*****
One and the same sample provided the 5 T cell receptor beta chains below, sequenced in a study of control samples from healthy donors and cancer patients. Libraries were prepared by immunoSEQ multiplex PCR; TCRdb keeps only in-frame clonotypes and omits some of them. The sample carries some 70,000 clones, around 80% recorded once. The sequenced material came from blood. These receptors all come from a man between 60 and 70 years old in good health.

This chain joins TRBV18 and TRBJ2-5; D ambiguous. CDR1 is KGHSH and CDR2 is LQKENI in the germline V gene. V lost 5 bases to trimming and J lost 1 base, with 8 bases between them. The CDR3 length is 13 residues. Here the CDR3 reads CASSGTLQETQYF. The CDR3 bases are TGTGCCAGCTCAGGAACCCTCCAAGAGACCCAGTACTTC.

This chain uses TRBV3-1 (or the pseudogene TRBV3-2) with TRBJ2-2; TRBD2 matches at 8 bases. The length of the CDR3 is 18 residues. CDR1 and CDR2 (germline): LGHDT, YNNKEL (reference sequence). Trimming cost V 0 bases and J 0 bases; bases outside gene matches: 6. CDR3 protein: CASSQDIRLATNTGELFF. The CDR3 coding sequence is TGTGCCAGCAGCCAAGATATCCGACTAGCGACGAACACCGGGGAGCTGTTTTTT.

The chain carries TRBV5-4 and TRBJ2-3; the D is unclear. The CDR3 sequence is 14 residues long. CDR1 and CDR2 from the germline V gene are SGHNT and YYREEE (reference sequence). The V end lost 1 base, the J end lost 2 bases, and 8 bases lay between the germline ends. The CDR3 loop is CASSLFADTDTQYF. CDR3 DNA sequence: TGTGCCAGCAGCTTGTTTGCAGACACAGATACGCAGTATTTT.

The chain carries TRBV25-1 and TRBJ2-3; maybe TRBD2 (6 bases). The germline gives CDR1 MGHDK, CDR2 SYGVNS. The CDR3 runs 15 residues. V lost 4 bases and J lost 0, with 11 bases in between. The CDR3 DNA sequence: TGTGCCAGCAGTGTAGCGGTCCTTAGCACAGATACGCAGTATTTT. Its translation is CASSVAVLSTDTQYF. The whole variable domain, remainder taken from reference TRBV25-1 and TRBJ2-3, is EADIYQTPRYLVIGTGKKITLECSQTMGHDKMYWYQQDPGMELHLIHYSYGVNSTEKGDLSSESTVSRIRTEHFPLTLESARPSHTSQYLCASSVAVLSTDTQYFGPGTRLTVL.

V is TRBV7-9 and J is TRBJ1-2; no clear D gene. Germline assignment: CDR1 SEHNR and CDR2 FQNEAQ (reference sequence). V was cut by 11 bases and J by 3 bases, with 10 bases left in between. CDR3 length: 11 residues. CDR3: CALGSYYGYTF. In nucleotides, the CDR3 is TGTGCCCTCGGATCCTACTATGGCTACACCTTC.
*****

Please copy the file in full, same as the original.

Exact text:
One and the same sample provided the 5 T cell receptor beta chains below, sequenced in a study of control samples from healthy donors and cancer patients. Libraries were prepared by immunoSEQ multiplex PCR; TCRdb keeps only in-frame clonotypes and omits some of them. The sample carries some 70,000 clones, around 80% recorded once. The sequenced material came from blood. These receptors all come from a man between 60 and 70 years old in good health.

This chain joins TRBV18 and TRBJ2-5; D ambiguous. CDR1 is KGHSH and CDR2 is LQKENI in the germline V gene. V lost 5 bases to trimming and J lost 1 base, with 8 bases between them. The CDR3 length is 13 residues. Here the CDR3 reads CASSGTLQETQYF. The CDR3 bases are TGTGCCAGCTCAGGAACCCTCCAAGAGACCCAGTACTTC.

This chain uses TRBV3-1 (or the pseudogene TRBV3-2) with TRBJ2-2; TRBD2 matches at 8 bases. The length of the CDR3 is 18 residues. CDR1 and CDR2 (germline): LGHDT, YNNKEL (reference sequence). Trimming cost V 0 bases and J 0 bases; bases outside gene matches: 6. CDR3 protein: CASSQDIRLATNTGELFF. The CDR3 coding sequence is TGTGCCAGCAGCCAAGATATCCGACTAGCGACGAACACCGGGGAGCTGTTTTTT.

The chain carries TRBV5-4 and TRBJ2-3; the D is unclear. The CDR3 sequence is 14 residues long. CDR1 and CDR2 from the germline V gene are SGHNT and YYREEE (reference sequence). The V end lost 1 base, the J end lost 2 bases, and 8 bases lay between the germline ends. The CDR3 loop is CASSLFADTDTQYF. CDR3 DNA sequence: TGTGCCAGCAGCTTGTTTGCAGACACAGATACGCAGTATTTT.

The chain carries TRBV25-1 and TRBJ2-3; maybe TRBD2 (6 bases). The germline gives CDR1 MGHDK, CDR2 SYGVNS. The CDR3 runs 15 residues. V lost 4 bases and J lost 0, with 11 bases in between. The CDR3 DNA sequence: TGTGCCAGCAGTGTAGCGGTCCTTAGCACAGATACGCAGTATTTT. Its translation is CASSVAVLSTDTQYF. The whole variable domain, remainder taken from reference TRBV25-1 and TRBJ2-3, is EADIYQTPRYLVIGTGKKITLECSQTMGHDKMYWYQQDPGMELHLIHYSYGVNSTEKGDLSSESTVSRIRTEHFPLTLESARPSHTSQYLCASSVAVLSTDTQYFGPGTRLTVL.

V is TRBV7-9 and J is TRBJ1-2; no clear D gene. Germline assignment: CDR1 SEHNR and CDR2 FQNEAQ (reference sequence). V was cut by 11 bases and J by 3 bases, with 10 bases left in between. CDR3 length: 11 residues. CDR3: CALGSYYGYTF. In nucleotides, the CDR3 is TGTGCCCTCGGATCCTACTATGGCTACACCTTC.